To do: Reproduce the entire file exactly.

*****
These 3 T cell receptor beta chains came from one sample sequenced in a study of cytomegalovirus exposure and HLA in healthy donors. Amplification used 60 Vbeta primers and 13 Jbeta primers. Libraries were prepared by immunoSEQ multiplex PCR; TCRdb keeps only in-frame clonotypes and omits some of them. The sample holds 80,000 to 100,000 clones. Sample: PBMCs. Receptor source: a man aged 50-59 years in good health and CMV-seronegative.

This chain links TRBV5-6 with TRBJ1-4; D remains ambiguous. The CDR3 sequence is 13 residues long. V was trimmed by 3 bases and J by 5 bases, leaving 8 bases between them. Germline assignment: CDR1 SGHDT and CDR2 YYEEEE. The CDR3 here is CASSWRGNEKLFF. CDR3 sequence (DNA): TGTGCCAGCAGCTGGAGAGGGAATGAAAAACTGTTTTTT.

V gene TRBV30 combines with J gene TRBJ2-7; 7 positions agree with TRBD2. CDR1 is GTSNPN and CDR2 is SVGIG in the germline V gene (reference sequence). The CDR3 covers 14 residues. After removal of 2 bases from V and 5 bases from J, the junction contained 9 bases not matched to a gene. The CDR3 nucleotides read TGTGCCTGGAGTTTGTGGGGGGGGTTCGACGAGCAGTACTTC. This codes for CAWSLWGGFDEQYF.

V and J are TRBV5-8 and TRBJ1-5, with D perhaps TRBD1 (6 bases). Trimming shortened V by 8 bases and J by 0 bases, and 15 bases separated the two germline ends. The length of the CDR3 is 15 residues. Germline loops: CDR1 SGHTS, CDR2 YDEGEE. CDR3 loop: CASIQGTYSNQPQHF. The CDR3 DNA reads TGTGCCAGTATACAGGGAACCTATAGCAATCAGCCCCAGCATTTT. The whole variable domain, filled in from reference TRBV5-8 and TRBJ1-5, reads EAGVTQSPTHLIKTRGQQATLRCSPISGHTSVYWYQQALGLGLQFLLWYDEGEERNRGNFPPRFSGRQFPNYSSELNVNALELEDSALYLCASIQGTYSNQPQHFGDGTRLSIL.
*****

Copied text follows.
These 3 T cell receptor beta chains came from one sample sequenced in a study of cytomegalovirus exposure and HLA in healthy donors. Amplification used 60 Vbeta primers and 13 Jbeta primers. Libraries were prepared by immunoSEQ multiplex PCR; TCRdb keeps only in-frame clonotypes and omits some of them. The sample holds 80,000 to 100,000 clones. Sample: PBMCs. Receptor source: a man aged 50-59 years in good health and CMV-seronegative.

This chain links TRBV5-6 with TRBJ1-4; D remains ambiguous. The CDR3 sequence is 13 residues long. V was trimmed by 3 bases and J by 5 bases, leaving 8 bases between them. Germline assignment: CDR1 SGHDT and CDR2 YYEEEE. The CDR3 here is CASSWRGNEKLFF. CDR3 sequence (DNA): TGTGCCAGCAGCTGGAGAGGGAATGAAAAACTGTTTTTT.

V gene TRBV30 combines with J gene TRBJ2-7; 7 positions agree with TRBD2. CDR1 is GTSNPN and CDR2 is SVGIG in the germline V gene (reference sequence). The CDR3 covers 14 residues. After removal of 2 bases from V and 5 bases from J, the junction contained 9 bases not matched to a gene. The CDR3 nucleotides read TGTGCCTGGAGTTTGTGGGGGGGGTTCGACGAGCAGTACTTC. This codes for CAWSLWGGFDEQYF.

V and J are TRBV5-8 and TRBJ1-5, with D perhaps TRBD1 (6 bases). Trimming shortened V by 8 bases and J by 0 bases, and 15 bases separated the two germline ends. The length of the CDR3 is 15 residues. Germline loops: CDR1 SGHTS, CDR2 YDEGEE. CDR3 loop: CASIQGTYSNQPQHF. The CDR3 DNA reads TGTGCCAGTATACAGGGAACCTATAGCAATCAGCCCCAGCATTTT. The whole variable domain, filled in from reference TRBV5-8 and TRBJ1-5, reads EAGVTQSPTHLIKTRGQQATLRCSPISGHTSVYWYQQALGLGLQFLLWYDEGEERNRGNFPPRFSGRQFPNYSSELNVNALELEDSALYLCASIQGTYSNQPQHFGDGTRLSIL.